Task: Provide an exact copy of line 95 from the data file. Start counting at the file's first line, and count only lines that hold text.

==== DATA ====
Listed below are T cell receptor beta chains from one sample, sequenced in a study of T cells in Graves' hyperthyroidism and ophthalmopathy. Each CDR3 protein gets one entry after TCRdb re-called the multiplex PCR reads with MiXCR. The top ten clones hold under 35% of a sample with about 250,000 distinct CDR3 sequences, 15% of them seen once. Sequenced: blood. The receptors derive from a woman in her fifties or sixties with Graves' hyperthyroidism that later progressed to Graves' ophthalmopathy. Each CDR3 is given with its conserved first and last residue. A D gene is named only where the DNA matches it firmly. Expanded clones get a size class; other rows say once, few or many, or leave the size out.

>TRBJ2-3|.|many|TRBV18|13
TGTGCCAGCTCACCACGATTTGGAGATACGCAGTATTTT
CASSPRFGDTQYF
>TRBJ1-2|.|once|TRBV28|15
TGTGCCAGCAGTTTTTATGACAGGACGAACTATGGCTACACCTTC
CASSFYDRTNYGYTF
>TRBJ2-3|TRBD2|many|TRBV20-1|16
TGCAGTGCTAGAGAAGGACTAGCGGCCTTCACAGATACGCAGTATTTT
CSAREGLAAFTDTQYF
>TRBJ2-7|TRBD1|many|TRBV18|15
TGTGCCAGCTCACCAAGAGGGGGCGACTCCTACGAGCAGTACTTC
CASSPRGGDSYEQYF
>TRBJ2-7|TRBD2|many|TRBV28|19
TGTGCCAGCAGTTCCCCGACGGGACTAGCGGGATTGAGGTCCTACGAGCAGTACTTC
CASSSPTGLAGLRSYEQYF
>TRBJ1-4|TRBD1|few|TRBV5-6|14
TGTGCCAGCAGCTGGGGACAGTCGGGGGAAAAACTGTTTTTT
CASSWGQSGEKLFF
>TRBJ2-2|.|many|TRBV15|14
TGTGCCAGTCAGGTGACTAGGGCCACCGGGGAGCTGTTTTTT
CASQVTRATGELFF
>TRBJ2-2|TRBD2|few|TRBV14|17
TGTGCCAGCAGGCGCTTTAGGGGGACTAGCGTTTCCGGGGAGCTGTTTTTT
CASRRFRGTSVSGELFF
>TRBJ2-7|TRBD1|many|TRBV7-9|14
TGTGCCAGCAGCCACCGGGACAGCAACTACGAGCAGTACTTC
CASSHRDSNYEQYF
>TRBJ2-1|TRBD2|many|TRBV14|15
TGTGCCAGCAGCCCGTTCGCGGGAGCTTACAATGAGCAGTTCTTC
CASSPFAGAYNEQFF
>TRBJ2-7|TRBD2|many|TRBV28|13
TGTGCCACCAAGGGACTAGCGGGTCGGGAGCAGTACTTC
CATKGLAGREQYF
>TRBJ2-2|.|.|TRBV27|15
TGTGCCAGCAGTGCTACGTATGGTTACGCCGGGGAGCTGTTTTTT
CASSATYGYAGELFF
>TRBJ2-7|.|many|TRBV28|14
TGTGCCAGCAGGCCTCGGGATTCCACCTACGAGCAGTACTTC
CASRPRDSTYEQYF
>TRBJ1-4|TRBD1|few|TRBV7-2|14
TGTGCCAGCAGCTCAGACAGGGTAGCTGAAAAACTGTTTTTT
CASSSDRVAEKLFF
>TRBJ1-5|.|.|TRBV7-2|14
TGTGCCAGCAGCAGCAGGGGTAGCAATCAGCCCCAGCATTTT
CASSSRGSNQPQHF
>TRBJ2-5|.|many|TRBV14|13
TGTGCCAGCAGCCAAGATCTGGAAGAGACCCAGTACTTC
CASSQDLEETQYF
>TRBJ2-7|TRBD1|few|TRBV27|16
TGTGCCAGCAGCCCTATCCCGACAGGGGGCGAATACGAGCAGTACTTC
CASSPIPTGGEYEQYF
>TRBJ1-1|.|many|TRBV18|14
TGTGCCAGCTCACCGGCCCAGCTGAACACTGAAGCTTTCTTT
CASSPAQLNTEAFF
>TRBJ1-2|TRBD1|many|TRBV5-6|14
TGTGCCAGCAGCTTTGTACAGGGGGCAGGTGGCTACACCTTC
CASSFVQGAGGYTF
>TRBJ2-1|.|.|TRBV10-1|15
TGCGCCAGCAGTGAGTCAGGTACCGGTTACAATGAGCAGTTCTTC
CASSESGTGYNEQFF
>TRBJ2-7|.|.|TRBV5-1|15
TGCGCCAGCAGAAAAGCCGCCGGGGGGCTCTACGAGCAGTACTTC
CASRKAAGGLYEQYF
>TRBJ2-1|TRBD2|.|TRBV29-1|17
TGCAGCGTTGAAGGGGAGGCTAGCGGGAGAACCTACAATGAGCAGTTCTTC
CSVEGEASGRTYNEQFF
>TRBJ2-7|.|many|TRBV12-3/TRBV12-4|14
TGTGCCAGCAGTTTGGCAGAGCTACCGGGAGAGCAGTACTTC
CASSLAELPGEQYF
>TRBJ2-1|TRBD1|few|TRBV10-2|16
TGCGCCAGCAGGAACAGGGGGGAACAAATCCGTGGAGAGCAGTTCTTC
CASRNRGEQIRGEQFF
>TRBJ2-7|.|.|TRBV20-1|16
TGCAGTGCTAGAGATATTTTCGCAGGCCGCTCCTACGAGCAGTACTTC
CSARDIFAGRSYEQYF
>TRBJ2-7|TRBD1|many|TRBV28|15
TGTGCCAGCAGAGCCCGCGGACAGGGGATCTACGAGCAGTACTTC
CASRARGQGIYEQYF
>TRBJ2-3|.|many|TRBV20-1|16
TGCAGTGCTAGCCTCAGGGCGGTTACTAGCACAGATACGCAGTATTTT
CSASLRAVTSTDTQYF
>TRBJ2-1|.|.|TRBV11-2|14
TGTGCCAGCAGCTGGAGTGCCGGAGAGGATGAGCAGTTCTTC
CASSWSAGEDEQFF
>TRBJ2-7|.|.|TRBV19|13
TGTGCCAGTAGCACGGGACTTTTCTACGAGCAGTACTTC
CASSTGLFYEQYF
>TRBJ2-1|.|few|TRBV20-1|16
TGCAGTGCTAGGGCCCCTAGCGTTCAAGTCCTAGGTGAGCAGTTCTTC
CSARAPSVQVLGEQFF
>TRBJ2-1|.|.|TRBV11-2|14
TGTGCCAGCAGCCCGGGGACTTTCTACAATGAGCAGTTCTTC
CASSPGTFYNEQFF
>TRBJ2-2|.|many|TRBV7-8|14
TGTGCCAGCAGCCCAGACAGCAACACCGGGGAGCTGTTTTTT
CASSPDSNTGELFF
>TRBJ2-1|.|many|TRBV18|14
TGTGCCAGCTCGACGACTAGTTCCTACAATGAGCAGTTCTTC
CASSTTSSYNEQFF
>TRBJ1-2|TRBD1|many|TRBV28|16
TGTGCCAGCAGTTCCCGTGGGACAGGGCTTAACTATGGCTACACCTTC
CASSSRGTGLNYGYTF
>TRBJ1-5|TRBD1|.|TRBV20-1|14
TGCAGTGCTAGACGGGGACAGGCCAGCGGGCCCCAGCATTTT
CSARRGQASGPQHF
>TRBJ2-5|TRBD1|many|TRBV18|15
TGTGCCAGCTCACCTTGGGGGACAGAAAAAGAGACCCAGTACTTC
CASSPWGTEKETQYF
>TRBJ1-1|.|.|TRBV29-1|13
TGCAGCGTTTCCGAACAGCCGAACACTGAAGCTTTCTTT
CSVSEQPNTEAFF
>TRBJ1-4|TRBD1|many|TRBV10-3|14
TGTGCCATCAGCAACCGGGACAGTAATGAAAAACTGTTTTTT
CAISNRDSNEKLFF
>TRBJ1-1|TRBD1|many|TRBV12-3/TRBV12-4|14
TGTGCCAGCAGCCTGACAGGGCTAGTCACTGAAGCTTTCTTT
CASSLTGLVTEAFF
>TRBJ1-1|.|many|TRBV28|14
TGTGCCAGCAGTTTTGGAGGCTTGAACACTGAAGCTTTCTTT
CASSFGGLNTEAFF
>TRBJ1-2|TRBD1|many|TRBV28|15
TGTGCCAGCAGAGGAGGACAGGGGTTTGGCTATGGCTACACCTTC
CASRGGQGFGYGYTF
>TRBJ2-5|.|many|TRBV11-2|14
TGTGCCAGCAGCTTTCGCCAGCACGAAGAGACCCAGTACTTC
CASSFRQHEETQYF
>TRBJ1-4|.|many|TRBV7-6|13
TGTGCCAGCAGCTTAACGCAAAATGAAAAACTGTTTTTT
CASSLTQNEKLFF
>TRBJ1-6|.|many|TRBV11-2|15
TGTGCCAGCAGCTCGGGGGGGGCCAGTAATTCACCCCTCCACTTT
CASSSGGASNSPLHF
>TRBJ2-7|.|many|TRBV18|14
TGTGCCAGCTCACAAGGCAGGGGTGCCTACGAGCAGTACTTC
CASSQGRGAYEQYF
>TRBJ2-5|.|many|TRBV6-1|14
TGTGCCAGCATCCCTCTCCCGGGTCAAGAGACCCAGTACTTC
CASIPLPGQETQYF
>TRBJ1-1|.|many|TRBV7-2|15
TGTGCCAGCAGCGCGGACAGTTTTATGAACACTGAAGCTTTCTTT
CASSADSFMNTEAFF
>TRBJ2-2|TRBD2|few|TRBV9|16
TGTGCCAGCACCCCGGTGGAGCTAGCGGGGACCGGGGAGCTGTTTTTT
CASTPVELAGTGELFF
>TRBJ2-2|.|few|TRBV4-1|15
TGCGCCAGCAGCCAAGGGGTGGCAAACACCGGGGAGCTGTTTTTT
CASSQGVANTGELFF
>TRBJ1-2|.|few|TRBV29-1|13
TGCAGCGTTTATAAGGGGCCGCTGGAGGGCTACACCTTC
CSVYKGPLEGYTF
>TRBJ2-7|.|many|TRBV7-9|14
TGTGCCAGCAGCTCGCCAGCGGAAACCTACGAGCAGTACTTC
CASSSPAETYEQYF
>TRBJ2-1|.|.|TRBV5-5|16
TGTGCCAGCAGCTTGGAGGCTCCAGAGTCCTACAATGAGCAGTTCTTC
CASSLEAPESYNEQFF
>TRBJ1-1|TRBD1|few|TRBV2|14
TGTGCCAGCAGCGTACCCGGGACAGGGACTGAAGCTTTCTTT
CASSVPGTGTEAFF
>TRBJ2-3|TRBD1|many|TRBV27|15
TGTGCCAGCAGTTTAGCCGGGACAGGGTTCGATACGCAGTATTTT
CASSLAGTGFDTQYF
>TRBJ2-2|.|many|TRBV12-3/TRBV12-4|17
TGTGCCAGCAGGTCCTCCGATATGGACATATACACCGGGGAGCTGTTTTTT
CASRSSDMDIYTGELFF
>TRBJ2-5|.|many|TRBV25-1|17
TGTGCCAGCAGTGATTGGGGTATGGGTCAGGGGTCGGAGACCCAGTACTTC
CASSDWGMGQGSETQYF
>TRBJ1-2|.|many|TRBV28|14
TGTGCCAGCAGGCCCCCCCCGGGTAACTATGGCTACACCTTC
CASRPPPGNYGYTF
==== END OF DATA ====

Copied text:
>TRBJ2-2|.|many|TRBV7-8|14